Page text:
Traduire l’oralité du vaudeville : La puce à l’oreille / La pulce nell’orecchio de Georges Feydeau
Keywords:theatre, dramatic texts, French-Italian translation, vaudeville, orality, oralisation, discourse markers, Georges Feydeau
This article examines, in the Italian version of a vaudeville by G. Feydeau, several problems of restitution and translation of orality effects. The analysis distinguishes between orality, as the representation of speech in the written line, and oralisation, as the vocal realisation of this line on stage, both in French and in Italian. Orality is evaluated in the written code, whereas oralisation is judged in relation to the oral norm; it will be seen that strong infringements of the written code do not automatically imply a significant variation in oralisation in relation to standard speech. We will therefore study how the Italian version renders the numerous exclamation marks, how it translates certain phonospoken markers, whether it transposes the characters' articulatory failures and how discourse markers are treated. In the face of these different points, a general tendency emerges: the translation significantly attenuates the characters' enunciation and reduces the presence of affects. In the Italian version, the immediate pathos is less prominent in the characters' speech, while Feydeau's orality serves to dynamise the model of worldly conversation while reproducing it.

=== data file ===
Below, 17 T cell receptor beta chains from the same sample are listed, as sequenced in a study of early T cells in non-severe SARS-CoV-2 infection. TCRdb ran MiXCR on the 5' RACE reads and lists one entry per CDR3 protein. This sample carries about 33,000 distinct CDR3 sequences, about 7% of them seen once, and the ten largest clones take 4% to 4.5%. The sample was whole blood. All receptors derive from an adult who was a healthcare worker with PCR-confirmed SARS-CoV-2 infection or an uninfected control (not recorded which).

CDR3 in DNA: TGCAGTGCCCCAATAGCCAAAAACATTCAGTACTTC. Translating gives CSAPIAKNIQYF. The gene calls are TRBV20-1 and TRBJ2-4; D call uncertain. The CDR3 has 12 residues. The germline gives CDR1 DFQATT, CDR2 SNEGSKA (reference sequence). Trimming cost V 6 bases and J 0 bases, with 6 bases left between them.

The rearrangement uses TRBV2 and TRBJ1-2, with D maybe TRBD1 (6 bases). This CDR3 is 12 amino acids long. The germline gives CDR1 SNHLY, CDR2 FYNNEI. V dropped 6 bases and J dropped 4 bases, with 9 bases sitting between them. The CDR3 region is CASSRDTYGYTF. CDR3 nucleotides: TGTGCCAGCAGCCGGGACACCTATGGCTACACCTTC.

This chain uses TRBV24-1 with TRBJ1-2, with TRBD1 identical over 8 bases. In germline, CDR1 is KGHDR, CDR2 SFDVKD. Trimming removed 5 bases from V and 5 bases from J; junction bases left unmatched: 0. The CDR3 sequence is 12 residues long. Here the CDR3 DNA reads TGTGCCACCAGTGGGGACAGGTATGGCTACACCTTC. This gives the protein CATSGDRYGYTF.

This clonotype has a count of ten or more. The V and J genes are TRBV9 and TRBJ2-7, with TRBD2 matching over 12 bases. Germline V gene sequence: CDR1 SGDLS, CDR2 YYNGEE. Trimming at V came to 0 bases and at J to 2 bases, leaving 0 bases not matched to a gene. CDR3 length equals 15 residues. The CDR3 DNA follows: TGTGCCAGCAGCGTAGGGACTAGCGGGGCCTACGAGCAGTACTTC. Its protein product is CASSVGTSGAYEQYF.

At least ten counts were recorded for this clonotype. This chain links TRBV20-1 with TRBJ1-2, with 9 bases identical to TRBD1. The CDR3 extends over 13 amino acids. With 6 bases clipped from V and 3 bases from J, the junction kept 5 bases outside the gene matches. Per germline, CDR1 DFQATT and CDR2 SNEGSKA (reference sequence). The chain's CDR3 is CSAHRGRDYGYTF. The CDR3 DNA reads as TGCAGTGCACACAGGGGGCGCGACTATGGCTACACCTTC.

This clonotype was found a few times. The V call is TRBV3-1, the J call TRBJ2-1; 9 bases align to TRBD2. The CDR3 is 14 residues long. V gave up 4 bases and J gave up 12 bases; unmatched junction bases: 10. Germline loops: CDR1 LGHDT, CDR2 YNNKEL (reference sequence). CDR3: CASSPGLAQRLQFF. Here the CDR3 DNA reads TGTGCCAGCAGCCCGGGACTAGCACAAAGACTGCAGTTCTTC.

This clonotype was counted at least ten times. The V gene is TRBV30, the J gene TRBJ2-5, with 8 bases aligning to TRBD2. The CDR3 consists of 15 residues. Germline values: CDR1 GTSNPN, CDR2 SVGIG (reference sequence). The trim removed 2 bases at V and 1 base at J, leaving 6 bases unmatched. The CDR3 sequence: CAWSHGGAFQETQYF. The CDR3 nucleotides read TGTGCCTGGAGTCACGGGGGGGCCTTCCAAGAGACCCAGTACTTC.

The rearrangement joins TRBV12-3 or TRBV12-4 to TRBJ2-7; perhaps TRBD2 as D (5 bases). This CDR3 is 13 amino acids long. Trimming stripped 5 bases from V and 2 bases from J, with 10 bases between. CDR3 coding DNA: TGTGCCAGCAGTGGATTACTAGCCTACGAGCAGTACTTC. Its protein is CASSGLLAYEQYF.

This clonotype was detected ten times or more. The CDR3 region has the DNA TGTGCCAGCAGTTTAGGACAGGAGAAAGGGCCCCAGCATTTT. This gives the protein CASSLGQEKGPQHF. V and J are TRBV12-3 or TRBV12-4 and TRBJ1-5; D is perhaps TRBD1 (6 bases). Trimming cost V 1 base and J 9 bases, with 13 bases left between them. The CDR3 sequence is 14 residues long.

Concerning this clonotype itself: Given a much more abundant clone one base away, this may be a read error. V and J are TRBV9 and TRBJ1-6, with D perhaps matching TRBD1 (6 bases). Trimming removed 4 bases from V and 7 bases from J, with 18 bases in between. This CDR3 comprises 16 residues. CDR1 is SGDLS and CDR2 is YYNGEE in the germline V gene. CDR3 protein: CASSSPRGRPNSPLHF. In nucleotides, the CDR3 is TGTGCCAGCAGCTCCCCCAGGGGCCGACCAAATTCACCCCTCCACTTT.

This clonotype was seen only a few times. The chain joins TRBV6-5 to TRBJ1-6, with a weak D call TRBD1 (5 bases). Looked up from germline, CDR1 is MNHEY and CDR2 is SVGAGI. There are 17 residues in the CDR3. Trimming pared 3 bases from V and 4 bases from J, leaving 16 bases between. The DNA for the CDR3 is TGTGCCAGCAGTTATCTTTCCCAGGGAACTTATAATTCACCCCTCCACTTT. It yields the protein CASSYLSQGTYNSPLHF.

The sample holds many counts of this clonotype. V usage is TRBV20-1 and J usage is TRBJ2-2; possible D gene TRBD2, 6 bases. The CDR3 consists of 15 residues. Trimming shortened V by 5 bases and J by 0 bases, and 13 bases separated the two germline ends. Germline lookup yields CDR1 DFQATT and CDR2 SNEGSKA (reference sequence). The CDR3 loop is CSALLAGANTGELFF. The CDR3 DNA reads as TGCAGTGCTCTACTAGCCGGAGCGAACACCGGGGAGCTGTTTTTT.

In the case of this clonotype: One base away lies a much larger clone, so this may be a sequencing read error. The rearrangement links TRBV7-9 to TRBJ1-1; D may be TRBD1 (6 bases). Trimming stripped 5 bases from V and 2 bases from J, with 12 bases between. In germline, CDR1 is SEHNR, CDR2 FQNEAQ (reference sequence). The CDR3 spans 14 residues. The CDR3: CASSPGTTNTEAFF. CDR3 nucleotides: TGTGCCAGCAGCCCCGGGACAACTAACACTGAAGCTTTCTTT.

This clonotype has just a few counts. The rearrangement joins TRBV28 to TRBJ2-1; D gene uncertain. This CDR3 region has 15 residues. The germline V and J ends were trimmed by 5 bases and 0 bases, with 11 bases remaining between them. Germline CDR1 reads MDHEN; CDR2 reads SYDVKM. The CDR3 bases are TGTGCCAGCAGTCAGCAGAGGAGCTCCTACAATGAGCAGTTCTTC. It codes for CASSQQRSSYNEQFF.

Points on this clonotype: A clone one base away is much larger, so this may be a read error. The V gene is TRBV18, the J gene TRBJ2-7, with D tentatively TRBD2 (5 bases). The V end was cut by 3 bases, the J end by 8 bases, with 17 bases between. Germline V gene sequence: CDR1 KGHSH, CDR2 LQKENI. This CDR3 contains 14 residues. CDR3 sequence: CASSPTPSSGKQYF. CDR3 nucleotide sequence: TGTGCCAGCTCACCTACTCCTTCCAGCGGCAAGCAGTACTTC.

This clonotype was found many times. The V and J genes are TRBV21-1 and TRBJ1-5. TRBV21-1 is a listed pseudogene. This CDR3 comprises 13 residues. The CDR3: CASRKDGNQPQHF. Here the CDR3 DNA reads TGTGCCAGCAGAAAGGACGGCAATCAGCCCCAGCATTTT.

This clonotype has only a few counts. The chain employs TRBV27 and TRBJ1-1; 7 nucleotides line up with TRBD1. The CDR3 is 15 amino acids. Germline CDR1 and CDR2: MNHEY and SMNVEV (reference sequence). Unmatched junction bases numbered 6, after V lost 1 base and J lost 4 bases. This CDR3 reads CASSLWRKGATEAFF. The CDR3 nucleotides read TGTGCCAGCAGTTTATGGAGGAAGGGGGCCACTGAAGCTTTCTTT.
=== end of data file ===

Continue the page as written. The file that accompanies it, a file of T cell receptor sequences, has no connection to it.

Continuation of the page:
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Copyright (c) 2022 Jean-Paul Dufiet
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